5. The Gold Rush (1925) - Charlie Chaplin's Little Tramp in the Klondike Gold Rush in Alaska. Considered one of Chaplin's greatest films containing many of his most famous comedic sequences, such as the gourmet glories of cooking a leather shoe for a meal.

  6. Metropolis (1927) - Fritz Lang directed this German science fiction film which tells the story of a dystopian future where people are divided into two classes, a small wealthy elite and a much larger group oppressed working class, and how technology and robotics (which is half-science and half-sorcery in this movie) can be used to not just trick people, but to create a culture of idolatry.
  7. Safety Last (1928) - Harold Lloyd as a humble clerk referred to only as The Boy who enlists a friend to scale a tall building for a $1,000 stunt reward, but when the friend is unable to carry out the maneuver, The Boy has to do it himself. What follows is a floor-by-floor story of death-defying, goofy acrobatics, culminating in one of the most iconic images from all of cinema, Lloyd hanging from the hands of a clock high over city streets. This film helped make Lloyd considered one of the "three" comedy giants of the silent era along with Buster Keaton and Charlie Chaplin.

  8. City Lights (1931) - Charlie Chaplin directed and stars in this American romantic comedy film telling the story of the Little Tramp's efforts to win the love of a blind flower girl. Famous for mixing together a tender poignancy with sequences of comedic farce and high humor.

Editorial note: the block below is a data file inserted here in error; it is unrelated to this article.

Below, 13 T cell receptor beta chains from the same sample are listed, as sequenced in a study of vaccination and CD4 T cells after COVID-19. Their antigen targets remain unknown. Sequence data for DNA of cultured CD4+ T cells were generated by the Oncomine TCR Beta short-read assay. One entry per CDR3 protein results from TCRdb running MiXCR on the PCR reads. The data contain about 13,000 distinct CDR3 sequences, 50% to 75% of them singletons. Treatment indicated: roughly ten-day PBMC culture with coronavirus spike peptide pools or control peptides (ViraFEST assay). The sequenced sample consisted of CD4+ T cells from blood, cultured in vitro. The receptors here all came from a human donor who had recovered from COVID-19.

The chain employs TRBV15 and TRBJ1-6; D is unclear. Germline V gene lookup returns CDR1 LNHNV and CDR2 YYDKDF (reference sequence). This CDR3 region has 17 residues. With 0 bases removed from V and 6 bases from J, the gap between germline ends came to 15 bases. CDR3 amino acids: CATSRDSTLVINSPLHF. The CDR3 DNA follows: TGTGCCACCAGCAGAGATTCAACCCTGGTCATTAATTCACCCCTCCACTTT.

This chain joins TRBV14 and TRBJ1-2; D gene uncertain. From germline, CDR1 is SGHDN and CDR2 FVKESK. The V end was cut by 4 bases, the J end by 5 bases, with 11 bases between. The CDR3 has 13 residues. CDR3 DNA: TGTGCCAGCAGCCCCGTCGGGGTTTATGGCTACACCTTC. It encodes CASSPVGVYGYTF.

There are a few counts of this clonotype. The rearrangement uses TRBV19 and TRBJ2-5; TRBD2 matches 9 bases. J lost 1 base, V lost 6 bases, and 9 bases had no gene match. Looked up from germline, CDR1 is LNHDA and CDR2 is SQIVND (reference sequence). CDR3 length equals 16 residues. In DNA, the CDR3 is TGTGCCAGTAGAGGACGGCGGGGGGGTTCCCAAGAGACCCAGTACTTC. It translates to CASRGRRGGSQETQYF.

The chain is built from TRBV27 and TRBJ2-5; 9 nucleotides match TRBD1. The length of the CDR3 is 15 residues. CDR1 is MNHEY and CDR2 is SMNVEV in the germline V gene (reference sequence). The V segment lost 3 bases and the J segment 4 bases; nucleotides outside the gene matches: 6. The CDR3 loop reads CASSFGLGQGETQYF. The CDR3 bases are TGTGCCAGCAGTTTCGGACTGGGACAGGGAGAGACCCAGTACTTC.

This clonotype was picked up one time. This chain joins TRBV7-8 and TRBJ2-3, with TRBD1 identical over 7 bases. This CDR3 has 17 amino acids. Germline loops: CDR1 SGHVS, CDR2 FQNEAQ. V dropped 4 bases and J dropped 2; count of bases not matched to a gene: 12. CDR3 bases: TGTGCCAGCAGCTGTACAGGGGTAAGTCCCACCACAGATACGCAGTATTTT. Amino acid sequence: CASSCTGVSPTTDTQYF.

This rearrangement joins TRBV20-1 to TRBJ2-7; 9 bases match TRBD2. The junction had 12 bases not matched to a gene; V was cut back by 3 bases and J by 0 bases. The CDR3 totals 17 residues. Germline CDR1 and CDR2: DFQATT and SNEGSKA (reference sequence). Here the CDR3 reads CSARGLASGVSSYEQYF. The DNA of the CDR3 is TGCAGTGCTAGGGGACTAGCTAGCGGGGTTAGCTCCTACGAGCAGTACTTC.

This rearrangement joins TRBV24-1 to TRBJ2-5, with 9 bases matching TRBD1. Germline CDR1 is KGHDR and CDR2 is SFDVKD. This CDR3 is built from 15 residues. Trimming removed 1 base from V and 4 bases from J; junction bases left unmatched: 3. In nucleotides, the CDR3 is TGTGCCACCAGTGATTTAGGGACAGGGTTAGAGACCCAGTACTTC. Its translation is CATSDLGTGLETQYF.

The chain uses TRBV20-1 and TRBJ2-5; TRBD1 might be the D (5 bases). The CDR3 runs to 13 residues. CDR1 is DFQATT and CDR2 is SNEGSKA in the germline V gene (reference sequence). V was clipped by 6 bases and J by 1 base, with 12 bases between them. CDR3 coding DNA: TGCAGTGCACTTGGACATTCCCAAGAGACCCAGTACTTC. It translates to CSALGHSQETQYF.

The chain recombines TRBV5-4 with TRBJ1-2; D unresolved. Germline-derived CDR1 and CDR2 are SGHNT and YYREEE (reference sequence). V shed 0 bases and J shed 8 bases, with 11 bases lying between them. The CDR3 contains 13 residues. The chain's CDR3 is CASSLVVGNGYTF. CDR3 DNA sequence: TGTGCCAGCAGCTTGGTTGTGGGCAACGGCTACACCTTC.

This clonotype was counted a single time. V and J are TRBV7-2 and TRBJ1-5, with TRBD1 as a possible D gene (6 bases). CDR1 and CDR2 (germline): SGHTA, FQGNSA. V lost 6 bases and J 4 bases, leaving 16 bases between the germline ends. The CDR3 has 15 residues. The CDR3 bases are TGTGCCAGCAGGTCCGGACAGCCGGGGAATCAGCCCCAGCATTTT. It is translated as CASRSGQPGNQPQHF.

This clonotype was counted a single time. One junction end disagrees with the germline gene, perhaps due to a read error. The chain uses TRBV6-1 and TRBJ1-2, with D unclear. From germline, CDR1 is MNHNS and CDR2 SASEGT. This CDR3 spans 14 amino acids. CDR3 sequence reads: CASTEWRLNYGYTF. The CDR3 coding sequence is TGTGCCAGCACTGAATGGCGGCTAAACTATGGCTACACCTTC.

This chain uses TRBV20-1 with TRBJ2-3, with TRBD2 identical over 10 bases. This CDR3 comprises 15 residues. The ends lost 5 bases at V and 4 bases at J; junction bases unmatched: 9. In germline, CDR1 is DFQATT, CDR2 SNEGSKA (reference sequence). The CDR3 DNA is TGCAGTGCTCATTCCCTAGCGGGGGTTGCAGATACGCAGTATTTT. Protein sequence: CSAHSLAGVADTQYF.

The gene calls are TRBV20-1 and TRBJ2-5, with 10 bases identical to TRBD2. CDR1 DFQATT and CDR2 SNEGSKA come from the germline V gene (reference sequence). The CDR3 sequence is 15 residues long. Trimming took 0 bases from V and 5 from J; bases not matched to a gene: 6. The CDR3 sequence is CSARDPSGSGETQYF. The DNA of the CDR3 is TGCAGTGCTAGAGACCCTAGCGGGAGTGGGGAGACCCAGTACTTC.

9. The General (1926) - Buster Keaton stars as an unlikely hero is this humorous adaptation of a true event from the American Civil War referred to as "the great locomotive chase." Keaton steals back a train from the Union army and then is chased down the tracks by a combination of soldiers, mortar fire, and natural events which he overcomes one by one in order to finally impress the girl he's got a crush on. Considered one of Keaton's best works in a long list of great short films during the silent era .

These nine films represent a wide range of genres and styles, but all have left an indelible mark on the history of cinema and continue to be celebrated and studied today.

Tod Browning Blu Ray Freaks The Mystic and The Unknown

Tod Browning 3 Films – Freaks / The Unknown / The Mystic: Tod Browning’s Sideshow Shockers, Criterion

Kay Francis Art by Erik Weems

A Brief Overview of the career of Kay Francis

Kay Francis was an American film actress who rose to prominence during the 1930s and whose career continued until the mid-1940s. She began in films with several silent films before transitioning to talkies.

Famous for her distinctive look and portraying glamorous personas, she quickly became a leading lady in Hollywood. She starred in many successful films of the 1930s, such as Trouble in Paradise (1932), One Way Passage (1932), and I Found Stella Parish (1935). She was known for her performances in many melodramas and also for lighter romantic comedies. She was often cast opposite leading men such as William Powell, Ronald Colman, and George Brent.

Francis clashed with the studio system and eventually left Hollywood in the mid-1940s. She continued to act in films and on stage throughout the 1940s and 1950s, but her "star power" had waned. She made her final film appearance in 1949, and subsequently worked in radio and television for a short time.

More about Kay Francis

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Original Page October 26, 2022